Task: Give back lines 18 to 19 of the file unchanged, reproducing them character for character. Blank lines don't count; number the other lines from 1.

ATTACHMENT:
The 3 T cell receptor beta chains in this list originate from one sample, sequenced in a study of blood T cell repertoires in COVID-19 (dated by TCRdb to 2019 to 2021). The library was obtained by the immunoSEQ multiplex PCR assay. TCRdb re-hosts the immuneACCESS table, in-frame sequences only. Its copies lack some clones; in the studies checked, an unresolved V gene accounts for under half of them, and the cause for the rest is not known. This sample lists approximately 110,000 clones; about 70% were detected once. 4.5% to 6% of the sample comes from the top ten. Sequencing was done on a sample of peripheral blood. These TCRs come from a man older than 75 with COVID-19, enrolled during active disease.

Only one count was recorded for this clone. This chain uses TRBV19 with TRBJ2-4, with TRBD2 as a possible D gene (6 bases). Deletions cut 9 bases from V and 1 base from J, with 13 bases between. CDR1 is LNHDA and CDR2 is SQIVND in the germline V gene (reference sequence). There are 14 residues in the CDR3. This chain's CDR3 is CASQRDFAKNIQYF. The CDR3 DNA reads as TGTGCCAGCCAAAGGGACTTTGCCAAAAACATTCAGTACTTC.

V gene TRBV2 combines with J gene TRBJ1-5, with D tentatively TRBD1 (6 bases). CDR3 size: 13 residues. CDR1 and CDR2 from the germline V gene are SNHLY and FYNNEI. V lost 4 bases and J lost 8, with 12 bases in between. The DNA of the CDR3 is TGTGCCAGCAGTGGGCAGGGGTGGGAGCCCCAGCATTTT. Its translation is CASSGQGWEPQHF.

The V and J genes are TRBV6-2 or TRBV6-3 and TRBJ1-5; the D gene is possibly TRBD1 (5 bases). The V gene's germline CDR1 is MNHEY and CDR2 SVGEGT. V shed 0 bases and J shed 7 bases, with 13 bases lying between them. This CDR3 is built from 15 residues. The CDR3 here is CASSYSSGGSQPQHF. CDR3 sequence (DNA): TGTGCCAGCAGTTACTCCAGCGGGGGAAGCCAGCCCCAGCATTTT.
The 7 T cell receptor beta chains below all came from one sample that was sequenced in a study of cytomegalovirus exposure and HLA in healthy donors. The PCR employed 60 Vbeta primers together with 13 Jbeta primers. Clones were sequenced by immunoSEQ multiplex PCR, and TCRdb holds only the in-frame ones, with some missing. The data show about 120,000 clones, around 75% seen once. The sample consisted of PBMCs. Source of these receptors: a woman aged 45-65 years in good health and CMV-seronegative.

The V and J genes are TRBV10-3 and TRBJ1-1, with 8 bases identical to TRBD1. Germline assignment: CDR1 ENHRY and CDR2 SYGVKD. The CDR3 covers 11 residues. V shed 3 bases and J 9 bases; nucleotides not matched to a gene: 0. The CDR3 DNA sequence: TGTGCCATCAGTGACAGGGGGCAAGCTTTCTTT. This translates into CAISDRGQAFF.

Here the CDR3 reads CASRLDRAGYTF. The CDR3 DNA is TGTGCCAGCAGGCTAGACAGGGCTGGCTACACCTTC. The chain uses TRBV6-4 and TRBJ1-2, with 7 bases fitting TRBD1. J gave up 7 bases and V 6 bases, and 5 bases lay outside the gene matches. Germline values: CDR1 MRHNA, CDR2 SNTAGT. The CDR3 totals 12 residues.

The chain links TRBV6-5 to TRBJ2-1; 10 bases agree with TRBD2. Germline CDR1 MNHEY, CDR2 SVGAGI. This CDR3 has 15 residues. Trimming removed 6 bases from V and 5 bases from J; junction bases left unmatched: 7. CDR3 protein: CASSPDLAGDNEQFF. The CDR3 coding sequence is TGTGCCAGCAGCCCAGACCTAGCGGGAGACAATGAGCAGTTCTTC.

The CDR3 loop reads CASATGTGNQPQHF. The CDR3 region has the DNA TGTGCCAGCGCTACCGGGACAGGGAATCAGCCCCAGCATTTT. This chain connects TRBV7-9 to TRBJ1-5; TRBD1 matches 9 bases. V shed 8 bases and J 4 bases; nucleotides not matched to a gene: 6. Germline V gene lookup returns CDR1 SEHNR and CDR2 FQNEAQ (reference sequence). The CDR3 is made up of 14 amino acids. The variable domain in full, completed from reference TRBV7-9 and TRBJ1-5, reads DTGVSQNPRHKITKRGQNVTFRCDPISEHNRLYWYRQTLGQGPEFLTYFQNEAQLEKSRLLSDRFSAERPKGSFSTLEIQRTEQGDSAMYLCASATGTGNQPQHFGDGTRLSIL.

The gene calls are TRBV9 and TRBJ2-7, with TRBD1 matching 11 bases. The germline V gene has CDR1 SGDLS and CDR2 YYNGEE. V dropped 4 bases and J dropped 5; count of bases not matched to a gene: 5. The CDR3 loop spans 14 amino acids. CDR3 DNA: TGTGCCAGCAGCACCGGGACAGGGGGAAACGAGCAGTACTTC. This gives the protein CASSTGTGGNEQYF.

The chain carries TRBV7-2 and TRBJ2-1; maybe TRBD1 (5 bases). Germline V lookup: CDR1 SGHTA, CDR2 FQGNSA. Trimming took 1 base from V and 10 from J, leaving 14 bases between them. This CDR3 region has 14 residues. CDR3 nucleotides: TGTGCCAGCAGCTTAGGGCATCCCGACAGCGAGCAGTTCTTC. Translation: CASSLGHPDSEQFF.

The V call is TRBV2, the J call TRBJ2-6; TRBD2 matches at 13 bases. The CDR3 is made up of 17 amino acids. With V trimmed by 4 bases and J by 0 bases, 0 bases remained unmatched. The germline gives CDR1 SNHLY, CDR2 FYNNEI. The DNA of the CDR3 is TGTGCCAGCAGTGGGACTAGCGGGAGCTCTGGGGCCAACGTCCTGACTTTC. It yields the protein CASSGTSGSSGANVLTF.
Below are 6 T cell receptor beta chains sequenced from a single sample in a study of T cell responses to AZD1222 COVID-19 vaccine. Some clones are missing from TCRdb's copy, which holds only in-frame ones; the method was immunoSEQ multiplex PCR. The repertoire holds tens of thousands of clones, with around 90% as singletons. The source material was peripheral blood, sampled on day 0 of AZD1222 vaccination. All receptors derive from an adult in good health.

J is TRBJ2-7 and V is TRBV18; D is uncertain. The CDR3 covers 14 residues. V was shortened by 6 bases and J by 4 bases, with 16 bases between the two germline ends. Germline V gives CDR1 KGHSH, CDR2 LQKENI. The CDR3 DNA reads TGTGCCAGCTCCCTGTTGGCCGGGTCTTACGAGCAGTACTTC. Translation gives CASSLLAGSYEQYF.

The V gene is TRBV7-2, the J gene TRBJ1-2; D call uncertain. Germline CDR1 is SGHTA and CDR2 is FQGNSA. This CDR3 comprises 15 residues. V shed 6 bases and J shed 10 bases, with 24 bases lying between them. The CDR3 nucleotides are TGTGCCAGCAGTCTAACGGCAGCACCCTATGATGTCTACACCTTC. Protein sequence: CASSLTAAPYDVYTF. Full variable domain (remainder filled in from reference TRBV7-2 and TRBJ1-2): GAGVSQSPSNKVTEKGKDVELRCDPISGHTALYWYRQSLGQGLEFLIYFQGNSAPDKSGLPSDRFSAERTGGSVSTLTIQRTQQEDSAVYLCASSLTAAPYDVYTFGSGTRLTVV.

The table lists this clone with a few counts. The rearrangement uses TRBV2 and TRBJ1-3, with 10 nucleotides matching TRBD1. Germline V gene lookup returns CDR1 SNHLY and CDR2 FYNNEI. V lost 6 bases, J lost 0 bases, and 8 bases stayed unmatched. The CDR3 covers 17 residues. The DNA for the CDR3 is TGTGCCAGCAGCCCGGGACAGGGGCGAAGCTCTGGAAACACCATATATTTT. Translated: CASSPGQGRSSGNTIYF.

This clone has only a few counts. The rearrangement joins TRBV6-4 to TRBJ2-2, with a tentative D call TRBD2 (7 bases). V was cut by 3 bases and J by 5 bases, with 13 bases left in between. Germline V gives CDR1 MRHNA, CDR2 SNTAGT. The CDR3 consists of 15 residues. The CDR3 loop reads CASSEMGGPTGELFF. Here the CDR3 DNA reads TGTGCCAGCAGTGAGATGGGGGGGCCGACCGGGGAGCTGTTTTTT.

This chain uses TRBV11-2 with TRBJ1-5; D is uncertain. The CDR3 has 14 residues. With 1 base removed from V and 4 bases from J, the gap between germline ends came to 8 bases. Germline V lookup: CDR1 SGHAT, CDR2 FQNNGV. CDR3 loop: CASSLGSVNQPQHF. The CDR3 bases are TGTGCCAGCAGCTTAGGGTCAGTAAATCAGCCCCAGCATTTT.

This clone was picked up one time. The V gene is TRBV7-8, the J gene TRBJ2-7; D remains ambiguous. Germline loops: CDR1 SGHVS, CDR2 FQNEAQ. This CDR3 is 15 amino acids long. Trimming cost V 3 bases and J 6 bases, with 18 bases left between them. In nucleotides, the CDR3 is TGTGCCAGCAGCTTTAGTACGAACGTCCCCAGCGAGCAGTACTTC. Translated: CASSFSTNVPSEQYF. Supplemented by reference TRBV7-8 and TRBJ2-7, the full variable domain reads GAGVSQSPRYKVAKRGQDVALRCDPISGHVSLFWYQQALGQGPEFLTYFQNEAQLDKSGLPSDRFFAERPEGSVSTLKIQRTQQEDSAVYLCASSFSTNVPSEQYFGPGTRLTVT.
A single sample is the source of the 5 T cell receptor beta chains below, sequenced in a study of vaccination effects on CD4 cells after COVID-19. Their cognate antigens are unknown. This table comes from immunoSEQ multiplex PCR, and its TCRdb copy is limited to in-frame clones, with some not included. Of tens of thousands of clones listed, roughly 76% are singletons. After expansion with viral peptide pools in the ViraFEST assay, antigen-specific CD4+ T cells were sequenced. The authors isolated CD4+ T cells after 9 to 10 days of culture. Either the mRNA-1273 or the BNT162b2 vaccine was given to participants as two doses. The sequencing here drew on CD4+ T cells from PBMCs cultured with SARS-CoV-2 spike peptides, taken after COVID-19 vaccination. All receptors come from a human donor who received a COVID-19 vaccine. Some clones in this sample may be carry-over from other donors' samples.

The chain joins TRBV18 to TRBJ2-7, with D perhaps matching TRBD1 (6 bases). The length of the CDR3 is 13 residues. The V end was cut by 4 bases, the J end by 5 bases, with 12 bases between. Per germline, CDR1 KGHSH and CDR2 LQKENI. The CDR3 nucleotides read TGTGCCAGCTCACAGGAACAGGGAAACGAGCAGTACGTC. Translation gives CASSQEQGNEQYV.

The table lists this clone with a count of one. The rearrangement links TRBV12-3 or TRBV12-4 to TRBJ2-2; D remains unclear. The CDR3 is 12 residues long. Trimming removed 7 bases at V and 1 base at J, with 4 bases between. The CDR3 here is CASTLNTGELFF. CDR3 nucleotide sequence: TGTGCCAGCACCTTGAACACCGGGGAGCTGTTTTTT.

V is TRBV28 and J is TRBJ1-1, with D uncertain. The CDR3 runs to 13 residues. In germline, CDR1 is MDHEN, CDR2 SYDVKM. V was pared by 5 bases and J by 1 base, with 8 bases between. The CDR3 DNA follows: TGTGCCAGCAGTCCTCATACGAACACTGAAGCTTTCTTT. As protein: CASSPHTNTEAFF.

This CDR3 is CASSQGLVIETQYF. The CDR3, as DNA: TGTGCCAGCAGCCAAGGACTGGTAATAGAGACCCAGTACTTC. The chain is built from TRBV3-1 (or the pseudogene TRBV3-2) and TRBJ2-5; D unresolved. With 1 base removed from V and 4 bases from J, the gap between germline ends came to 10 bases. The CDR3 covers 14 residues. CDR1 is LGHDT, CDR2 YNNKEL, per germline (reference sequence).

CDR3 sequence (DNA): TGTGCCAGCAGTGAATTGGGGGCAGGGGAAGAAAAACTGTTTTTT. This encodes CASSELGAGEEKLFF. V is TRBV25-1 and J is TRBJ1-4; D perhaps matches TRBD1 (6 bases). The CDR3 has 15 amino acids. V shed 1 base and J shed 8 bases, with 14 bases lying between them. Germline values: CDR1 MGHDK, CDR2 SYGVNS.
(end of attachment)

This chain uses TRBV11-2 with TRBJ1-5; D is uncertain. The CDR3 has 14 residues. With 1 base removed from V and 4 bases from J, the gap between germline ends came to 8 bases. Germline V lookup: CDR1 SGHAT, CDR2 FQNNGV. CDR3 loop: CASSLGSVNQPQHF. The CDR3 bases are TGTGCCAGCAGCTTAGGGTCAGTAAATCAGCCCCAGCATTTT.

This clone was picked up one time. The V gene is TRBV7-8, the J gene TRBJ2-7; D remains ambiguous. Germline loops: CDR1 SGHVS, CDR2 FQNEAQ. This CDR3 is 15 amino acids long. Trimming cost V 3 bases and J 6 bases, with 18 bases left between them. In nucleotides, the CDR3 is TGTGCCAGCAGCTTTAGTACGAACGTCCCCAGCGAGCAGTACTTC. Translated: CASSFSTNVPSEQYF. Supplemented by reference TRBV7-8 and TRBJ2-7, the full variable domain reads GAGVSQSPRYKVAKRGQDVALRCDPISGHVSLFWYQQALGQGPEFLTYFQNEAQLDKSGLPSDRFFAERPEGSVSTLKIQRTQQEDSAVYLCASSFSTNVPSEQYFGPGTRLTVT.